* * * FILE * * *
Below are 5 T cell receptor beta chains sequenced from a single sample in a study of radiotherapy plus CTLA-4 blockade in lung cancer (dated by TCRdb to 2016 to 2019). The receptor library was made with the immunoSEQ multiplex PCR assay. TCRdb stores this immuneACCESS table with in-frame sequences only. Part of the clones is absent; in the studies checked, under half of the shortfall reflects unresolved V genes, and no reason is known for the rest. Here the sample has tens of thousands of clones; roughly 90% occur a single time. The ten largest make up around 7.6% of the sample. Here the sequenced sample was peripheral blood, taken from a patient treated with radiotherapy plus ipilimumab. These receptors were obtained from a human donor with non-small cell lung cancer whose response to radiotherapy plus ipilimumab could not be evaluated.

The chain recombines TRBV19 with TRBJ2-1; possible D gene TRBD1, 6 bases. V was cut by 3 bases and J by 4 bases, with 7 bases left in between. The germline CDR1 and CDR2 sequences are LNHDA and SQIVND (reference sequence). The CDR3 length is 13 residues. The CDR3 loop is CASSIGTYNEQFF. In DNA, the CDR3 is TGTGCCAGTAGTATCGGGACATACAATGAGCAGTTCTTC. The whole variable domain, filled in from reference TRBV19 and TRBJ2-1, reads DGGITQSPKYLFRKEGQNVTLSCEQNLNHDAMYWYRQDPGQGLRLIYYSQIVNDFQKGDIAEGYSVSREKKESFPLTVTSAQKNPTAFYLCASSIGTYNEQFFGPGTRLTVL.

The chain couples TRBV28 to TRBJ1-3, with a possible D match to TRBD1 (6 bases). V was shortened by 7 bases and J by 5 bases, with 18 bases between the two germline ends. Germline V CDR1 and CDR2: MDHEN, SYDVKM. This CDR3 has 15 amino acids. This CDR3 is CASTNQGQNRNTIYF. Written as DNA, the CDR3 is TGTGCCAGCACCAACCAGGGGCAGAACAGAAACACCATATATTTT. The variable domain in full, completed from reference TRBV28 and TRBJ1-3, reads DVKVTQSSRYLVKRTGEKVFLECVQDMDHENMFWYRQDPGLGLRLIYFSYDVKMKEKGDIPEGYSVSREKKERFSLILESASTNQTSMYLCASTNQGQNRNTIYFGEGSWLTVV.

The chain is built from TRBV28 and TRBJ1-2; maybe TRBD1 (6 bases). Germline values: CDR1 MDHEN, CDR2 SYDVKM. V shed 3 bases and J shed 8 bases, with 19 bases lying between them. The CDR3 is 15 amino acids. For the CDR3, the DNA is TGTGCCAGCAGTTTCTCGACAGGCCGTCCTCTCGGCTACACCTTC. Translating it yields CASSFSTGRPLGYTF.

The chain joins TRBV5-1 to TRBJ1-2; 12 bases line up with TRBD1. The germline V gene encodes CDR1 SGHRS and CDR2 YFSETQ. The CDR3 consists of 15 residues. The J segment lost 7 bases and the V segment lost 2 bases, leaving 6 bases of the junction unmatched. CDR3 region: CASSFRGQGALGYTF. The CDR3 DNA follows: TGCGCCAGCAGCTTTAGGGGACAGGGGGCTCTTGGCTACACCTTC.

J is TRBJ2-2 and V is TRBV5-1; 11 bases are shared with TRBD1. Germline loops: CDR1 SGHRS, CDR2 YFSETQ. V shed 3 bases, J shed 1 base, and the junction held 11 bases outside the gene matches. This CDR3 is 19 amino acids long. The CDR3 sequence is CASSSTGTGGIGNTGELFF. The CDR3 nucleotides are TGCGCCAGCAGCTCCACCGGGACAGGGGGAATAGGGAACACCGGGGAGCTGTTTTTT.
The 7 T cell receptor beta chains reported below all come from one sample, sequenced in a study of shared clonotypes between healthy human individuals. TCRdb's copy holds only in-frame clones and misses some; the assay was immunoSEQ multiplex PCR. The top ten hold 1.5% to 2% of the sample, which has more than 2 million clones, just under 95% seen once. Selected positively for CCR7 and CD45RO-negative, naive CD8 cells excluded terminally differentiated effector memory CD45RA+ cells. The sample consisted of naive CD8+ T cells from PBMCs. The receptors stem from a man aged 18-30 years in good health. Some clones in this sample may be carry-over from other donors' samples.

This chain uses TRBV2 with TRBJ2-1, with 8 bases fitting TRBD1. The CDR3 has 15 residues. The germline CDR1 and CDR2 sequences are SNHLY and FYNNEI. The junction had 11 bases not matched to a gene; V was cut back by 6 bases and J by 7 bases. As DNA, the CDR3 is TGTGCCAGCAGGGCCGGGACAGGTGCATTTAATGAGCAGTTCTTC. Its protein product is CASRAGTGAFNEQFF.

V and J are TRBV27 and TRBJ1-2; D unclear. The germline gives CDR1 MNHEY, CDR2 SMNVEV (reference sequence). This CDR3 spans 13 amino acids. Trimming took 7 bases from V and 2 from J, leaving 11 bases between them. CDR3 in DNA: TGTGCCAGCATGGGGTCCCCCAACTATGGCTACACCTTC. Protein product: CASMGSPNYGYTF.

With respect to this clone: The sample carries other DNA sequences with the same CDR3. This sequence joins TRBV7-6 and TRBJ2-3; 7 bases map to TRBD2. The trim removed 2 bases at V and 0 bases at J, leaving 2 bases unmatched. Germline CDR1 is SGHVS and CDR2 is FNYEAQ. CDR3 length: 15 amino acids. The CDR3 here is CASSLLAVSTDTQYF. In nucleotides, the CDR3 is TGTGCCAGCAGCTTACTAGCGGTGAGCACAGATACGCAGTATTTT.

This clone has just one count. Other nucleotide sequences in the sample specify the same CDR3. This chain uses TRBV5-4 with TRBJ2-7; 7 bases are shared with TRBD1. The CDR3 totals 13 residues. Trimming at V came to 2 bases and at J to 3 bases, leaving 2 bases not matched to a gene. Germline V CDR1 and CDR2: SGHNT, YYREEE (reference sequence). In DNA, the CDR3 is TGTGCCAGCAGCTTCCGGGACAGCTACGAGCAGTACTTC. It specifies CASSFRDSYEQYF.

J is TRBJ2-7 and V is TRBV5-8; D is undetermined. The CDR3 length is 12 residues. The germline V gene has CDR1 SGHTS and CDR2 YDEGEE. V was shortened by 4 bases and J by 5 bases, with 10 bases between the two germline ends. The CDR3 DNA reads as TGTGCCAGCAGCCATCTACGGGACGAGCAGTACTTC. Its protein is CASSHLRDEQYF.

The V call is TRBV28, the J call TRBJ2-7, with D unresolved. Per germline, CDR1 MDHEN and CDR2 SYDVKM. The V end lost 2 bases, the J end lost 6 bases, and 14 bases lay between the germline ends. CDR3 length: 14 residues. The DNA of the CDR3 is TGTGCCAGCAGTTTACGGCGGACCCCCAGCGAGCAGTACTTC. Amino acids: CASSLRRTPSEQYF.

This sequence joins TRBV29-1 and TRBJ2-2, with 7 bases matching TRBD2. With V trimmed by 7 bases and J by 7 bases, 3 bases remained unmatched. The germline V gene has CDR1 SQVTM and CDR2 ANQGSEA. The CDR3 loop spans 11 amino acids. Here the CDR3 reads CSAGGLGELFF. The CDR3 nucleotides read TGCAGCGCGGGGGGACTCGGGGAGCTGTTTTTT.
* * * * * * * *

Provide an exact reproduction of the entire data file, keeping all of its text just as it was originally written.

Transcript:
Below are 5 T cell receptor beta chains sequenced from a single sample in a study of radiotherapy plus CTLA-4 blockade in lung cancer (dated by TCRdb to 2016 to 2019). The receptor library was made with the immunoSEQ multiplex PCR assay. TCRdb stores this immuneACCESS table with in-frame sequences only. Part of the clones is absent; in the studies checked, under half of the shortfall reflects unresolved V genes, and no reason is known for the rest. Here the sample has tens of thousands of clones; roughly 90% occur a single time. The ten largest make up around 7.6% of the sample. Here the sequenced sample was peripheral blood, taken from a patient treated with radiotherapy plus ipilimumab. These receptors were obtained from a human donor with non-small cell lung cancer whose response to radiotherapy plus ipilimumab could not be evaluated.

The chain recombines TRBV19 with TRBJ2-1; possible D gene TRBD1, 6 bases. V was cut by 3 bases and J by 4 bases, with 7 bases left in between. The germline CDR1 and CDR2 sequences are LNHDA and SQIVND (reference sequence). The CDR3 length is 13 residues. The CDR3 loop is CASSIGTYNEQFF. In DNA, the CDR3 is TGTGCCAGTAGTATCGGGACATACAATGAGCAGTTCTTC. The whole variable domain, filled in from reference TRBV19 and TRBJ2-1, reads DGGITQSPKYLFRKEGQNVTLSCEQNLNHDAMYWYRQDPGQGLRLIYYSQIVNDFQKGDIAEGYSVSREKKESFPLTVTSAQKNPTAFYLCASSIGTYNEQFFGPGTRLTVL.

The chain couples TRBV28 to TRBJ1-3, with a possible D match to TRBD1 (6 bases). V was shortened by 7 bases and J by 5 bases, with 18 bases between the two germline ends. Germline V CDR1 and CDR2: MDHEN, SYDVKM. This CDR3 has 15 amino acids. This CDR3 is CASTNQGQNRNTIYF. Written as DNA, the CDR3 is TGTGCCAGCACCAACCAGGGGCAGAACAGAAACACCATATATTTT. The variable domain in full, completed from reference TRBV28 and TRBJ1-3, reads DVKVTQSSRYLVKRTGEKVFLECVQDMDHENMFWYRQDPGLGLRLIYFSYDVKMKEKGDIPEGYSVSREKKERFSLILESASTNQTSMYLCASTNQGQNRNTIYFGEGSWLTVV.

The chain is built from TRBV28 and TRBJ1-2; maybe TRBD1 (6 bases). Germline values: CDR1 MDHEN, CDR2 SYDVKM. V shed 3 bases and J shed 8 bases, with 19 bases lying between them. The CDR3 is 15 amino acids. For the CDR3, the DNA is TGTGCCAGCAGTTTCTCGACAGGCCGTCCTCTCGGCTACACCTTC. Translating it yields CASSFSTGRPLGYTF.

The chain joins TRBV5-1 to TRBJ1-2; 12 bases line up with TRBD1. The germline V gene encodes CDR1 SGHRS and CDR2 YFSETQ. The CDR3 consists of 15 residues. The J segment lost 7 bases and the V segment lost 2 bases, leaving 6 bases of the junction unmatched. CDR3 region: CASSFRGQGALGYTF. The CDR3 DNA follows: TGCGCCAGCAGCTTTAGGGGACAGGGGGCTCTTGGCTACACCTTC.

J is TRBJ2-2 and V is TRBV5-1; 11 bases are shared with TRBD1. Germline loops: CDR1 SGHRS, CDR2 YFSETQ. V shed 3 bases, J shed 1 base, and the junction held 11 bases outside the gene matches. This CDR3 is 19 amino acids long. The CDR3 sequence is CASSSTGTGGIGNTGELFF. The CDR3 nucleotides are TGCGCCAGCAGCTCCACCGGGACAGGGGGAATAGGGAACACCGGGGAGCTGTTTTTT.
The 7 T cell receptor beta chains reported below all come from one sample, sequenced in a study of shared clonotypes between healthy human individuals. TCRdb's copy holds only in-frame clones and misses some; the assay was immunoSEQ multiplex PCR. The top ten hold 1.5% to 2% of the sample, which has more than 2 million clones, just under 95% seen once. Selected positively for CCR7 and CD45RO-negative, naive CD8 cells excluded terminally differentiated effector memory CD45RA+ cells. The sample consisted of naive CD8+ T cells from PBMCs. The receptors stem from a man aged 18-30 years in good health. Some clones in this sample may be carry-over from other donors' samples.

This chain uses TRBV2 with TRBJ2-1, with 8 bases fitting TRBD1. The CDR3 has 15 residues. The germline CDR1 and CDR2 sequences are SNHLY and FYNNEI. The junction had 11 bases not matched to a gene; V was cut back by 6 bases and J by 7 bases. As DNA, the CDR3 is TGTGCCAGCAGGGCCGGGACAGGTGCATTTAATGAGCAGTTCTTC. Its protein product is CASRAGTGAFNEQFF.

V and J are TRBV27 and TRBJ1-2; D unclear. The germline gives CDR1 MNHEY, CDR2 SMNVEV (reference sequence). This CDR3 spans 13 amino acids. Trimming took 7 bases from V and 2 from J, leaving 11 bases between them. CDR3 in DNA: TGTGCCAGCATGGGGTCCCCCAACTATGGCTACACCTTC. Protein product: CASMGSPNYGYTF.

With respect to this clone: The sample carries other DNA sequences with the same CDR3. This sequence joins TRBV7-6 and TRBJ2-3; 7 bases map to TRBD2. The trim removed 2 bases at V and 0 bases at J, leaving 2 bases unmatched. Germline CDR1 is SGHVS and CDR2 is FNYEAQ. CDR3 length: 15 amino acids. The CDR3 here is CASSLLAVSTDTQYF. In nucleotides, the CDR3 is TGTGCCAGCAGCTTACTAGCGGTGAGCACAGATACGCAGTATTTT.

This clone has just one count. Other nucleotide sequences in the sample specify the same CDR3. This chain uses TRBV5-4 with TRBJ2-7; 7 bases are shared with TRBD1. The CDR3 totals 13 residues. Trimming at V came to 2 bases and at J to 3 bases, leaving 2 bases not matched to a gene. Germline V CDR1 and CDR2: SGHNT, YYREEE (reference sequence). In DNA, the CDR3 is TGTGCCAGCAGCTTCCGGGACAGCTACGAGCAGTACTTC. It specifies CASSFRDSYEQYF.

J is TRBJ2-7 and V is TRBV5-8; D is undetermined. The CDR3 length is 12 residues. The germline V gene has CDR1 SGHTS and CDR2 YDEGEE. V was shortened by 4 bases and J by 5 bases, with 10 bases between the two germline ends. The CDR3 DNA reads as TGTGCCAGCAGCCATCTACGGGACGAGCAGTACTTC. Its protein is CASSHLRDEQYF.

The V call is TRBV28, the J call TRBJ2-7, with D unresolved. Per germline, CDR1 MDHEN and CDR2 SYDVKM. The V end lost 2 bases, the J end lost 6 bases, and 14 bases lay between the germline ends. CDR3 length: 14 residues. The DNA of the CDR3 is TGTGCCAGCAGTTTACGGCGGACCCCCAGCGAGCAGTACTTC. Amino acids: CASSLRRTPSEQYF.

This sequence joins TRBV29-1 and TRBJ2-2, with 7 bases matching TRBD2. With V trimmed by 7 bases and J by 7 bases, 3 bases remained unmatched. The germline V gene has CDR1 SQVTM and CDR2 ANQGSEA. The CDR3 loop spans 11 amino acids. Here the CDR3 reads CSAGGLGELFF. The CDR3 nucleotides read TGCAGCGCGGGGGGACTCGGGGAGCTGTTTTTT.